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BS: Japan Nuclear plant disaster, 2011

Peace 11 Mar 11 - 10:31 PM
Donuel 11 Mar 11 - 10:25 PM
GUEST,number 6 11 Mar 11 - 10:23 PM
GUEST,mg 11 Mar 11 - 10:22 PM
Donuel 11 Mar 11 - 10:21 PM
Donuel 11 Mar 11 - 10:01 PM
Donuel 11 Mar 11 - 09:17 PM
Donuel 11 Mar 11 - 08:33 PM
Bobert 11 Mar 11 - 08:31 PM
Donuel 11 Mar 11 - 08:28 PM
Donuel 11 Mar 11 - 08:20 PM
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Subject: RE: BS: Nuclear plant disaster looming
From: Peace
Date: 11 Mar 11 - 10:31 PM

Georgia Tech Nuclear expert: Japan's nuclear plant doesn't sound dire

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By Ty Tagami
The Atlanta Journal-Constitution

The alarming news coming from Japan's Fukushima Daiichi nuclear power plant doesn't worry one of Atlanta's experts on nuclear reactors.


Farzad Rahnema, a Georgia Tech professor of nuclear engineering, had been reading stories that hinted at the possibility of a meltdown at the plant, which was shaken by the massive earthquake there. But he said the details he'd gleaned from those accounts, and from industry reports, suggested that a meltdown was unlikely.

The word conjures images of the Chernobyl plant in the former Soviet Union, and the devastation it wrought when its reactor melted down. Will the Fukushima plant disgorge hot nuclear fuel, dumping radiation into the air and sea?

"I don't think this thing is anywhere close to that," said Rahnema, who studies reactor safety. He added a caveat -- his opinion was based on "sketchy" details. But he said the fact that plant officials hadn't deemed it necessary to activate an emergency cooling system was reassuring.

Despite a loss of power to the plant's primary cooling system, it appeared officials were able to obtain backup power, he said, basing that opinion on a terse statement issued by the Tokyo Electric Power Company at about 4 p.m. Friday Atlanta time. It said the water level necessary to cool the reactor fuel had been "maintained."

That wouldn't have been possible without backup power, Rahnema said. "If the water level in the reactor is maintained," he said, "that's good news."

Even if the reactor core were to melt down, Rahnema said it probably would not produce the dire consequences seen in Chernobyl. That plant had few of the safety features required in Japan. Even if the Fukushima reactor were to melt the central pressure vessel that contains it, he said, the radioactive fuel would still be held within a concrete containment, something he said was lacking in the Chernobyl design.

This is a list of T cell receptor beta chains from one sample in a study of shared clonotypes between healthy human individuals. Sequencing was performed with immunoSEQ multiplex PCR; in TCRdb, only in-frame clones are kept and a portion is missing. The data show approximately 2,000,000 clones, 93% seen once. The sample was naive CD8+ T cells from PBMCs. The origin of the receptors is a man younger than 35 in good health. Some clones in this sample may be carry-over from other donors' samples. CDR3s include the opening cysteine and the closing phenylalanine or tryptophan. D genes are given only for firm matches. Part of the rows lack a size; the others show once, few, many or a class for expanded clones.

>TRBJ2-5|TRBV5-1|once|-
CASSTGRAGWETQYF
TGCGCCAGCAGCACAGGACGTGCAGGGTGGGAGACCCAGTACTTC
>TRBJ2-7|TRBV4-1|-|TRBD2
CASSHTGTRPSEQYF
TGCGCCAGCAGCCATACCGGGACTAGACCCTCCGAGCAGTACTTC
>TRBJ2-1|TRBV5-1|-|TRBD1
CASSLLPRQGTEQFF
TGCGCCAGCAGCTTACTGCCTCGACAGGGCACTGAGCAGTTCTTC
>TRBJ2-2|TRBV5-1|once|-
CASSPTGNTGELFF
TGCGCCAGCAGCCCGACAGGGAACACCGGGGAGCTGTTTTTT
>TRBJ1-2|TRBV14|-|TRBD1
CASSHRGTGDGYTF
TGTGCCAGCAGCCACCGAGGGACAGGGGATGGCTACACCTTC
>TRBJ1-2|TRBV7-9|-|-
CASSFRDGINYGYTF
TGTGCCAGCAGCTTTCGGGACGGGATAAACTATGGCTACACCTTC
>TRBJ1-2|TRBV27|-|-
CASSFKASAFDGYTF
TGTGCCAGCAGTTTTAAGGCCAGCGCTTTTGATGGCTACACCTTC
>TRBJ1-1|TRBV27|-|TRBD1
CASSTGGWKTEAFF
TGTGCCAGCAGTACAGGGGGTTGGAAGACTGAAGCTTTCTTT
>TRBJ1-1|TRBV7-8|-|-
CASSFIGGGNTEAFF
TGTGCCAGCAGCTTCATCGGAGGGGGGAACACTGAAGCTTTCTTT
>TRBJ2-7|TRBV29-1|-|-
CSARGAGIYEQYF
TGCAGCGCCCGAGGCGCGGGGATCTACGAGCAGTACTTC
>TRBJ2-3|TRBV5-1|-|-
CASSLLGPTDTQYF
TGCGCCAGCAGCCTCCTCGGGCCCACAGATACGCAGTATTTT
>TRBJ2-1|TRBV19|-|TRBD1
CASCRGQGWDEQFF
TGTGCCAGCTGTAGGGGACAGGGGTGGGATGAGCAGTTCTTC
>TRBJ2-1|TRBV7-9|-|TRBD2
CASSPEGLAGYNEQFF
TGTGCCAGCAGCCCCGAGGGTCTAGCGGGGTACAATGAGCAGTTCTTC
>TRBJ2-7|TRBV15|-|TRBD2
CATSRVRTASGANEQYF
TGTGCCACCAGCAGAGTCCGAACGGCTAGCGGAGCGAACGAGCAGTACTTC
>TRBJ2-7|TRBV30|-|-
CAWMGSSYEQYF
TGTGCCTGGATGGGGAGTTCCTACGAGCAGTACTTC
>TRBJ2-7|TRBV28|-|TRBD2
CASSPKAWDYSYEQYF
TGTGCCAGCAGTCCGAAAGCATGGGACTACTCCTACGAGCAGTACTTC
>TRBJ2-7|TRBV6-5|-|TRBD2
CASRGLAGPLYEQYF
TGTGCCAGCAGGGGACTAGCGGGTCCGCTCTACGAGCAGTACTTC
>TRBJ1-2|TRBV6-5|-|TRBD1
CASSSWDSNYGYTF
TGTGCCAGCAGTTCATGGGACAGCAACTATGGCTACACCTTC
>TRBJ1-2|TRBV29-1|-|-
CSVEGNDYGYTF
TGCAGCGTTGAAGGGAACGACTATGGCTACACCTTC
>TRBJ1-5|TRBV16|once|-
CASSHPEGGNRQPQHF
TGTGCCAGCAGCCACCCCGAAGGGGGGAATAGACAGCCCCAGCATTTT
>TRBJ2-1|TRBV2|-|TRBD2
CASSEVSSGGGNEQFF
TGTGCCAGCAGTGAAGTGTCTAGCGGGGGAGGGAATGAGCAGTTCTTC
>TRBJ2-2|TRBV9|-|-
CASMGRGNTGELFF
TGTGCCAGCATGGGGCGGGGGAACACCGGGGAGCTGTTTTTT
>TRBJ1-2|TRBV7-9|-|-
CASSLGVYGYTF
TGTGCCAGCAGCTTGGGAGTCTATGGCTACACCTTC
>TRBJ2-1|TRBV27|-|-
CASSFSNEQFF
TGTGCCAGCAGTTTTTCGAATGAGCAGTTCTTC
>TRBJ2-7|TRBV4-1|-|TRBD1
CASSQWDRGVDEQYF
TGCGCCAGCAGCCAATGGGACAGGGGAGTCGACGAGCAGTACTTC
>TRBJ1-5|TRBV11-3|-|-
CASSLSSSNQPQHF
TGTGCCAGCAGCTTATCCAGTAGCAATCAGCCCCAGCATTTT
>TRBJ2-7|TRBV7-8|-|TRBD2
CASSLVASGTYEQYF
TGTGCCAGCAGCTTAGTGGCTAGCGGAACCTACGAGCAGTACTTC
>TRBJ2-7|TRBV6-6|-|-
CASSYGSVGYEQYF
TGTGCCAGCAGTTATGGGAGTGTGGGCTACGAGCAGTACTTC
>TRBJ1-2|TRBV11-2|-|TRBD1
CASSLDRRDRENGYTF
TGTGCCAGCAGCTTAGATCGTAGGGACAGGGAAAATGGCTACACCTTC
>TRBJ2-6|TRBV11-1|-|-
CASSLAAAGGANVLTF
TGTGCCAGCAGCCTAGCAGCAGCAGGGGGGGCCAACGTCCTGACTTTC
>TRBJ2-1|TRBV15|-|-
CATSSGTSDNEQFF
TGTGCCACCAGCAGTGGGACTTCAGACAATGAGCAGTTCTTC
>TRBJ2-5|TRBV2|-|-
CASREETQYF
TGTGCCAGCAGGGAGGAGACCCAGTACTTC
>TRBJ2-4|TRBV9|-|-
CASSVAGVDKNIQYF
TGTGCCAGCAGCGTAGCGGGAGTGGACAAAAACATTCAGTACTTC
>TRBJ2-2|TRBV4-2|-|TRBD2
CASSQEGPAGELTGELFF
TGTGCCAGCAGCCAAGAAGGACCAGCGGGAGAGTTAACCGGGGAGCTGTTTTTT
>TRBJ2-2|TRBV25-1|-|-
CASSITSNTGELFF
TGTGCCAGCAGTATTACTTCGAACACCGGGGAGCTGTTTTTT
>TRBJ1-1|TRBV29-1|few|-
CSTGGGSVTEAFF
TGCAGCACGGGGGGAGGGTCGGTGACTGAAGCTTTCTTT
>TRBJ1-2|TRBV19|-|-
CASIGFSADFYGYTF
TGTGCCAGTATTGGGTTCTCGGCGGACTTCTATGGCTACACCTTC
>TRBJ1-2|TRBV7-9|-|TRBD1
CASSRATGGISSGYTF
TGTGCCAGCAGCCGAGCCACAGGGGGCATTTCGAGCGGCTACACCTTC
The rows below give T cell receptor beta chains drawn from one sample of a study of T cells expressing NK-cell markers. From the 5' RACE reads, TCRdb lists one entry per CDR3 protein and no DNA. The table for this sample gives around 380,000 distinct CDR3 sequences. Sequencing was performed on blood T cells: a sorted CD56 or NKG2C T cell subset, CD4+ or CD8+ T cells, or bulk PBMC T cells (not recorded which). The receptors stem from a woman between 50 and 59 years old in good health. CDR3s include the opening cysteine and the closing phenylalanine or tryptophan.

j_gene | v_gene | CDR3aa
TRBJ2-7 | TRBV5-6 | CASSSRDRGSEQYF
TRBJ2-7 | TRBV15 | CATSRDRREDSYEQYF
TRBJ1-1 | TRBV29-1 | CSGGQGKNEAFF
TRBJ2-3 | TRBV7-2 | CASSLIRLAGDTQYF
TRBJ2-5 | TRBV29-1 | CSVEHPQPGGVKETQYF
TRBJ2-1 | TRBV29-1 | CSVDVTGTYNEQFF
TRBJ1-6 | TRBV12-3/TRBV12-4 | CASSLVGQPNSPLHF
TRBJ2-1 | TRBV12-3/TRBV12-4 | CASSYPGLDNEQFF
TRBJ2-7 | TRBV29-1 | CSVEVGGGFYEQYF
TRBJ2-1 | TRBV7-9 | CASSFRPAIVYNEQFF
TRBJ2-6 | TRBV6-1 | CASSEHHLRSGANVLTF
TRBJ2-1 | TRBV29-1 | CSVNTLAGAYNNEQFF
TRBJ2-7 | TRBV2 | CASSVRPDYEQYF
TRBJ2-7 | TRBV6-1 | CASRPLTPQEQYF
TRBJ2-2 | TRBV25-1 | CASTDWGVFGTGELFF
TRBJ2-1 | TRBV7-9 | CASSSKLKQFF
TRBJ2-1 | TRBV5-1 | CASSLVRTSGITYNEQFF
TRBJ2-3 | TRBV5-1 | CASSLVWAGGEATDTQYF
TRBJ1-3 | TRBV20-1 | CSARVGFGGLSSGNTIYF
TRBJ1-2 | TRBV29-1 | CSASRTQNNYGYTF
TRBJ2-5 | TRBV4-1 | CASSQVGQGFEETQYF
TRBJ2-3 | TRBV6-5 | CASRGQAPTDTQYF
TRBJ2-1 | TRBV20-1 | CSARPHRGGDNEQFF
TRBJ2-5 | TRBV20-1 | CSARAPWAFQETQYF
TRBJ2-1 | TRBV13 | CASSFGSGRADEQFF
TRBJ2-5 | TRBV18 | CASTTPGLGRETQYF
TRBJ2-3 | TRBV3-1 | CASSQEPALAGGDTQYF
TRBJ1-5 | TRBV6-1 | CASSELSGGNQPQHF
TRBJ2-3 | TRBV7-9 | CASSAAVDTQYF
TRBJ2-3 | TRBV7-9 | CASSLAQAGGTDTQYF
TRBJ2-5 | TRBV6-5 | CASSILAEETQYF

Still, if officials cannot get the plant online, they'll have to control the temperature of the nuclear fuels with standby power, possibly for months. The nuclear reaction will continue at least that long, Rahnema said.

The nuclear reactions "have a long half life, so they continue creating heat," he said. But the heat from the reaction drops significantly within a day after the reactor is shut down, to as little as 1 percent of the amount when it was at full power, he said. "It's easy to manage."


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Subject: RE: BS: Nuclear plant disaster looming
From: Donuel
Date: 11 Mar 11 - 10:25 PM

Here is the actual meltdown


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Subject: RE: BS: Nuclear plant disaster looming
From: GUEST,number 6
Date: 11 Mar 11 - 10:23 PM

... tick ... tick ... tick

and the suckers do meltdown the prevailing jet stream winds could pick up some of that stuff blow it from Japan directly across the Pacific ocean to the west coast of the United States.


biLL


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Subject: RE: BS: Nuclear plant disaster looming
From: GUEST,mg
Date: 11 Mar 11 - 10:22 PM

I checked at my pharmacy for iodine too...I am SOL if it happens. mg


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Subject: RE: BS: Nuclear plant disaster looming
From: Donuel
Date: 11 Mar 11 - 10:21 PM

Heeeeere's the best link


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Subject: RE: BS: Nuclear plant disaster looming
From: Donuel
Date: 11 Mar 11 - 10:01 PM

5 seperate Japanese reactors are at this moment hours away from meltdowns.

tick tick tick


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Subject: RE: BS: Nuclear plant disaster looming
From: Donuel
Date: 11 Mar 11 - 09:17 PM

The radioactivity is 8 times normal and rising outside the plant.
We are officially 8 to 12 houra away from some form of a melt down event.

My Pharmacy did not have any dietary Idodine. Seaweed is high in Iodine. It prevents the uptake of radioactive Iodine in your Thyroid gland.


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Subject: RE: BS: Nuclear plant disaster looming
From: Donuel
Date: 11 Mar 11 - 08:33 PM